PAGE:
NUBOMEDIA Magic-Mirror Tutorial

This application is an example of usage of the Media API. This application is based on the Kurento magic-mirror tutorial, adapted to be deployed on the NUBOMEDIA PaaS.

Understanding this example

This application uses computer vision and augmented reality techniques to add a funny hat on top of the detected faces in a WebRTC stream. The following picture shows a screenshot of the demo running in a web browser:

NUBOMEDIA Magic Mirror Screenshot: WebRTC with filter in loopback

NUBOMEDIA Magic Mirror Screenshot

The Media Pipeline implemented in the server-side of this demo is composed by the following Media Elements:

  • WebRtcEndpoint: Provides full-duplex (bidirectional) WebRTC capabilities.

  • FaceOverlay filter: Computer vision filter that detects faces in the video stream and puts an image on top of them. In this demo the filter is configured to put a Super Mario hat.

Magic Mirror Media Pipeline

Magic Mirror Media Pipeline

Looking into the source code

This application is open source (LGPL license) and it is available on GitHub. From a functional point of view, the logic is very similar to the Java version of Kurento magic-mirror tutorial. For further details (server-side, client-side), please visit that documentation.

In order to migrate the existing Kurento application to the NUBOMEDIA cloud, several aspects have to be taken into consideration:

  • To add nubomedia-media-client as dependency. As depicted in the Media API section, this library should be included in any Java application which is going to be deployed in the NUBOMEDIA PaaS. Since this tutorial is created in Maven, the following dependency should be included in the pom.xml:


We are in active development. Please take a look to the Maven Central Repository to find out the latest version of the artifacts.

  • The way in which the Kurento Client is instantiated should be changed. As depicted on Kurento documentation, the Kurento Client is the piece of software aimed to control the Kurento Media Server (KMS). Inside NUBOMEDIA, the instances of KMSs are elastically managed by the platform, scaling in and out depending on the load of the system. In Kurento tutorials, the way of creating Kurento Clients is done by means of Spring Beans, and so, there is a single instance of Kurento Client by application. This makes sense when a single instance of KMS is being used (which is the typical way of working just with Kurento). Inside NUBOMEDIA this is not always true, and therefore we need to create a new instance of KurentoClient for every media session. This is implemented in the Java class UserSession. As can be seen in the handler, each time a start message arrives to the application server, a new UserSession class is created and a new media session is created is created:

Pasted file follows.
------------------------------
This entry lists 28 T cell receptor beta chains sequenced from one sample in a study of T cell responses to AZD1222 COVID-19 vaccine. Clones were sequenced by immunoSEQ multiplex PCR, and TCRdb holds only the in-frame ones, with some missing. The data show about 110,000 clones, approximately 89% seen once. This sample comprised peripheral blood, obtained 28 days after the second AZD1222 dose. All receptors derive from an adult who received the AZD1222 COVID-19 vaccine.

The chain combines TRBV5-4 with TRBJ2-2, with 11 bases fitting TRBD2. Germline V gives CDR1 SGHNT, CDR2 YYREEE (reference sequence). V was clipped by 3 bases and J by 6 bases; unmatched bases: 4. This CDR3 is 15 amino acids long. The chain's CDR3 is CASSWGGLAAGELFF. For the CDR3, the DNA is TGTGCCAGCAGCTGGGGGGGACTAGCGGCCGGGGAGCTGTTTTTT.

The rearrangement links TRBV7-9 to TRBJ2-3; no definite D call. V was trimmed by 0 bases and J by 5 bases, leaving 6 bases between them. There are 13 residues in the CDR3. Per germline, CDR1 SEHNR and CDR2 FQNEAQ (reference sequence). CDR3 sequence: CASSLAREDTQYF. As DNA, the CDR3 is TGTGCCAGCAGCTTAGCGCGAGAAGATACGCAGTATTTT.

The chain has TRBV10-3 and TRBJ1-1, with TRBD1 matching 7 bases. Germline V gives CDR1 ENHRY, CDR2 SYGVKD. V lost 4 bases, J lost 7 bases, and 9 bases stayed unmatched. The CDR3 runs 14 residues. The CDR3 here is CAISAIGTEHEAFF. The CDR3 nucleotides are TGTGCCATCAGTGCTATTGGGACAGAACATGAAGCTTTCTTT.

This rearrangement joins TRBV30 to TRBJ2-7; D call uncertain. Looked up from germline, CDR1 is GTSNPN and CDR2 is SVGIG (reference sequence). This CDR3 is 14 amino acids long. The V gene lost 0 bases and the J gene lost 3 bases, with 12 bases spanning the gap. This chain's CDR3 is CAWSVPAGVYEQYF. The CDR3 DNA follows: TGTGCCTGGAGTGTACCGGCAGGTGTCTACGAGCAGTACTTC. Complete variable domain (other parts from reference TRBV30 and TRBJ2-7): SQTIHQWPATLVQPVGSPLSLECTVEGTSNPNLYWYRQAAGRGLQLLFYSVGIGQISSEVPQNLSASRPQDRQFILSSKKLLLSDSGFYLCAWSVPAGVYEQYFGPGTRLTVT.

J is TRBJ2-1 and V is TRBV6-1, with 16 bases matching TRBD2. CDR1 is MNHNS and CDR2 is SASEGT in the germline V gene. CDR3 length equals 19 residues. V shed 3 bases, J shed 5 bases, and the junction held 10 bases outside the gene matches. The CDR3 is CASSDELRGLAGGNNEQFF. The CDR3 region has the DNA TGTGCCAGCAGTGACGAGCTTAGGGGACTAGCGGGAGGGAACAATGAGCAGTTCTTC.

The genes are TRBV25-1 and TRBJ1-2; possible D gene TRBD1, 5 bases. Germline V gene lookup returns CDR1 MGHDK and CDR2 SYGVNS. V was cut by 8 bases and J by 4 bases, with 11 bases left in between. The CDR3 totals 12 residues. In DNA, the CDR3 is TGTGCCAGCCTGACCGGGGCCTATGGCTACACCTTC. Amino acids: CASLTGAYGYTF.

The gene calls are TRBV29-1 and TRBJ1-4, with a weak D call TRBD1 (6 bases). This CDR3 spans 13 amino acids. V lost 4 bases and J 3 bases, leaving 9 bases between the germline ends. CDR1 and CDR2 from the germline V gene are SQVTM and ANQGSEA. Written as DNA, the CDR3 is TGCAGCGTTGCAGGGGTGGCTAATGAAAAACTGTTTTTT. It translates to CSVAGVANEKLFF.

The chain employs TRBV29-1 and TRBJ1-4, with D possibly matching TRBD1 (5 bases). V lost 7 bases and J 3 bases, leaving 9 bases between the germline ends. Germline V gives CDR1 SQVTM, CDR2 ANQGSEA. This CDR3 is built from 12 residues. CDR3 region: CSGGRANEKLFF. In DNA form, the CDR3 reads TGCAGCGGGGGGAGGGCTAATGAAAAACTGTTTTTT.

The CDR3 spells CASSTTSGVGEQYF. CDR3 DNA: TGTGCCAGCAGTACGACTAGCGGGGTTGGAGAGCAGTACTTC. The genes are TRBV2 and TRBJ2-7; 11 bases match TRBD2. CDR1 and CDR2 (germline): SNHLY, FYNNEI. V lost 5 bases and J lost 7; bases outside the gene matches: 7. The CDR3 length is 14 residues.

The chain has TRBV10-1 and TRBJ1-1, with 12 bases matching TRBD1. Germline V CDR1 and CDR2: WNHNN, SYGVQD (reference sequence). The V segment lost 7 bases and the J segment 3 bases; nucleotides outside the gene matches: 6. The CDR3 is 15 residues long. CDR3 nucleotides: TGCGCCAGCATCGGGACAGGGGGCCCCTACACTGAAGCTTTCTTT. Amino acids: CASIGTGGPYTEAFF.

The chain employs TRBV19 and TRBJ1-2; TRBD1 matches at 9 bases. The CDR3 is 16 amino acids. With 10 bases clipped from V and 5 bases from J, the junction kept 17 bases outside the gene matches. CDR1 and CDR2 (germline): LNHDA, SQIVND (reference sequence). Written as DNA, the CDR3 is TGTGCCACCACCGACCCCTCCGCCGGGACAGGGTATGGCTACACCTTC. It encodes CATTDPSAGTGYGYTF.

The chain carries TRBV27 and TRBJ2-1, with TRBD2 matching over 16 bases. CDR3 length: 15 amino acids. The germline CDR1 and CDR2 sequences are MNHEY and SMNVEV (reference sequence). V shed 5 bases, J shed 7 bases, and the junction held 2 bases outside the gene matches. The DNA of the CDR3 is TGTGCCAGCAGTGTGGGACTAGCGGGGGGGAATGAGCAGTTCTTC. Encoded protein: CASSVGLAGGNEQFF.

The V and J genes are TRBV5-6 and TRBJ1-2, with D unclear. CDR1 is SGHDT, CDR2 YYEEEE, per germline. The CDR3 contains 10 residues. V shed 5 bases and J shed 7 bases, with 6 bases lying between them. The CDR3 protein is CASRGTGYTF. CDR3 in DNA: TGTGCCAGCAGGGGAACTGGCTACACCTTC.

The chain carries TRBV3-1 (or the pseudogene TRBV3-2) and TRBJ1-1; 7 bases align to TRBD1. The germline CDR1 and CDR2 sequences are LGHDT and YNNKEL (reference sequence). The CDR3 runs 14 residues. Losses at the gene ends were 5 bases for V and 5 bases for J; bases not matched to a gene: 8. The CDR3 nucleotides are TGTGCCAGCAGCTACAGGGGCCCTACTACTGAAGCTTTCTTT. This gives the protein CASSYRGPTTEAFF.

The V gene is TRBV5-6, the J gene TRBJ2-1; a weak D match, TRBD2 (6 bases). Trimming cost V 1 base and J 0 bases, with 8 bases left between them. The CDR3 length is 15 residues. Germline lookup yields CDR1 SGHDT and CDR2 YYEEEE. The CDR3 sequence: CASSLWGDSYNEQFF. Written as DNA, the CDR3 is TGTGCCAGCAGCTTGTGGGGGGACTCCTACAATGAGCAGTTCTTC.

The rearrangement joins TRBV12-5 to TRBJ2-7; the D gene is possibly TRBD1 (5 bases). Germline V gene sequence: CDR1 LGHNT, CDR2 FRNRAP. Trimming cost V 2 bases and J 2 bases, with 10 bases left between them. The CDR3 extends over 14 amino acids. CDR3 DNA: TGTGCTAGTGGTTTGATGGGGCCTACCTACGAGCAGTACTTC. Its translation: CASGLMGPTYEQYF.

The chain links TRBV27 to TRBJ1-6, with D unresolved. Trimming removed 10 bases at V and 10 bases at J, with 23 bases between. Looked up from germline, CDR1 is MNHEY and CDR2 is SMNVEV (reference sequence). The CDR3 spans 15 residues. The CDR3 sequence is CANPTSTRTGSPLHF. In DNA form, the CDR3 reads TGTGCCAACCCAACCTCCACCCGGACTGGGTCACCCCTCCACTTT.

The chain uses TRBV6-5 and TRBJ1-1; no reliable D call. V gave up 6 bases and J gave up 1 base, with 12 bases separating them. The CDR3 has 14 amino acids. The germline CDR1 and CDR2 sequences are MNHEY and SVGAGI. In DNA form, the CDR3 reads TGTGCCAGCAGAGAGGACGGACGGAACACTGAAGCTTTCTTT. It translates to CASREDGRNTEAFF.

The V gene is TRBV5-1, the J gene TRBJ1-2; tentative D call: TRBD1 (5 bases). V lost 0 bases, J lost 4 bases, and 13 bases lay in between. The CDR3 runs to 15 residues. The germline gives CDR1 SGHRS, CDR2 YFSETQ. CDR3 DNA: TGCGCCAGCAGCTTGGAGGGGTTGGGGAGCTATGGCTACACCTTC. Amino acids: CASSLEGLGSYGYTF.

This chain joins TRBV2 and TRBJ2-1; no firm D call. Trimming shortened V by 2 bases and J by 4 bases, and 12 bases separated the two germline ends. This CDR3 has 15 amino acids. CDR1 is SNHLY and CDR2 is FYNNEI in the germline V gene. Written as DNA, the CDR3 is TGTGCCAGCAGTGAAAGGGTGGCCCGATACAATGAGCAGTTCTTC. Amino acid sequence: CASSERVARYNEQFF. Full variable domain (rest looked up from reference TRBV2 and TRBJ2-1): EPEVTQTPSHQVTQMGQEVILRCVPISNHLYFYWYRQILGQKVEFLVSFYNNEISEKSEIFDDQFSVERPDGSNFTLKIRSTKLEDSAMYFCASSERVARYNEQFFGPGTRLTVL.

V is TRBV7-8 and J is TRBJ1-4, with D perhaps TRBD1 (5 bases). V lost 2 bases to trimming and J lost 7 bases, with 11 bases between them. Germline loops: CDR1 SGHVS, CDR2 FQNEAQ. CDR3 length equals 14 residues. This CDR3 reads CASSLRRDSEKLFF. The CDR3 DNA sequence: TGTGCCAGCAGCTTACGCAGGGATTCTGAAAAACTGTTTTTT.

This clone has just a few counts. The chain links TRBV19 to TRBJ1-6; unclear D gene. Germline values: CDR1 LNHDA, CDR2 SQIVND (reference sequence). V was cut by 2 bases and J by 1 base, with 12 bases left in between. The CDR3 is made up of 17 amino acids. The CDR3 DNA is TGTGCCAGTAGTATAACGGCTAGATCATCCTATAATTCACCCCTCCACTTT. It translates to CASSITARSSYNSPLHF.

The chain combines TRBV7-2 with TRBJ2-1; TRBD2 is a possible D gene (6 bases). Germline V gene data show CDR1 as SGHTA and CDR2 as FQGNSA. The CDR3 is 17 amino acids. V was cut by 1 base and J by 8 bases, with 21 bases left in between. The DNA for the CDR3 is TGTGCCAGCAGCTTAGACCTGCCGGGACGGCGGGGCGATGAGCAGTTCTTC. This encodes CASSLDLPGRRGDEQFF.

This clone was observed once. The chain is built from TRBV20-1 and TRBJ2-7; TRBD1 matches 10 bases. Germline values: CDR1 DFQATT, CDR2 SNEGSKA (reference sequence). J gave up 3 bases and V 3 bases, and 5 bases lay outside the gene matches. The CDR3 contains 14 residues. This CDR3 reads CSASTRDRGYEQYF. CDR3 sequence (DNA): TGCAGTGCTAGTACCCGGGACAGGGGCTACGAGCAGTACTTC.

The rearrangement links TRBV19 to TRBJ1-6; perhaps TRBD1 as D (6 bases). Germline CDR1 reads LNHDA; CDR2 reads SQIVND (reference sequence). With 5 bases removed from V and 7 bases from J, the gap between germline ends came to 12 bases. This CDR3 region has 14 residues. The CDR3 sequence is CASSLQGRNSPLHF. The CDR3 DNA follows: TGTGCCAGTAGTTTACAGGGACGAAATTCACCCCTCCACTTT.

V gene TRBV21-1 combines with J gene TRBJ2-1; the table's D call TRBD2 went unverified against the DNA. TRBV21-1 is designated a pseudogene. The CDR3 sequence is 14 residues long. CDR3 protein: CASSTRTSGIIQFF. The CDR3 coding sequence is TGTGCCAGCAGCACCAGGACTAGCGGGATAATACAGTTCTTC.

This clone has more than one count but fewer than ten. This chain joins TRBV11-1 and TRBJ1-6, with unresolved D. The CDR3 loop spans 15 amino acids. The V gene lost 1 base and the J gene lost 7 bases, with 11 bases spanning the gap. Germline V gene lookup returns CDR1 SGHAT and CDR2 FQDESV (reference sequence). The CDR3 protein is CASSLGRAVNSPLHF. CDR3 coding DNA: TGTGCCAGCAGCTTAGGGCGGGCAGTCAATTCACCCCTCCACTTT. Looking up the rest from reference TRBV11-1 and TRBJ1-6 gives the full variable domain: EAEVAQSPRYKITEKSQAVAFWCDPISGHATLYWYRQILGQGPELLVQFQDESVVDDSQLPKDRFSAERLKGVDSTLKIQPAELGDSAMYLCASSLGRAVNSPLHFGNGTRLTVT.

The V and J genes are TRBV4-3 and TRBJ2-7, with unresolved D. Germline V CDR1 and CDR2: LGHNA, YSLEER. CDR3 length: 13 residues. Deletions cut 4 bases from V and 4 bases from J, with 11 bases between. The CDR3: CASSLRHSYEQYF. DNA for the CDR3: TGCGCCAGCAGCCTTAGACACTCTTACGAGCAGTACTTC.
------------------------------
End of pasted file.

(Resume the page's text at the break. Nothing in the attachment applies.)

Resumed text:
private void start(final WebSocketSession session, JsonObject jsonMessage) {
    // User session
    String sessionId = session.getId();
    UserSession user = new UserSession(sessionId, this);
    users.put(sessionId, user);

    // Media logic for magic mirror
    String sdpOffer = jsonMessage.get("sdpOffer").getAsString();
    String sdpAnswer = user.startSession(session, sdpOffer);

    // Response message
    JsonObject response = new JsonObject();
    response.addProperty("id", "startResponse");
    response.addProperty("sdpAnswer", sdpAnswer);
    sendMessage(session, new TextMessage(response.toString()));

The instantiation of KurentoClient and the media logic (i.e., the media pipeline and the media element connectivity) is done in the method startSession of the UserSession class. In this case, we are reserving 25 points per user session. Supposing that the application is deployed in a MEDIUM instance (i.e., 2 VCPUs, and therefore 200 points available), that means that it will be supported 8 concurrent sessions (200/25=8). In this example, the 9th session will raise a NotEnoughResourcesException (this exception is managed in the handler):

  private final static int POINTS_PER_SESSION = 25;

  public String startSession(final WebSocketSession session, String sdpOffer) {
    // One KurentoClient instance per session (reserving points per session)
    Properties properties = new Properties();
    properties.add("loadPoints", POINTS_PER_SESSION);
    kurentoClient = KurentoClient.create(properties);"Created kurentoClient (session {})", sessionId);

    // Media logic (pipeline and media elements connectivity)
    mediaPipeline = kurentoClient.createMediaPipeline();"Created Media Pipeline {} (session {})", mediaPipeline.getId(), sessionId);

    webRtcEndpoint = new WebRtcEndpoint.Builder(mediaPipeline).build();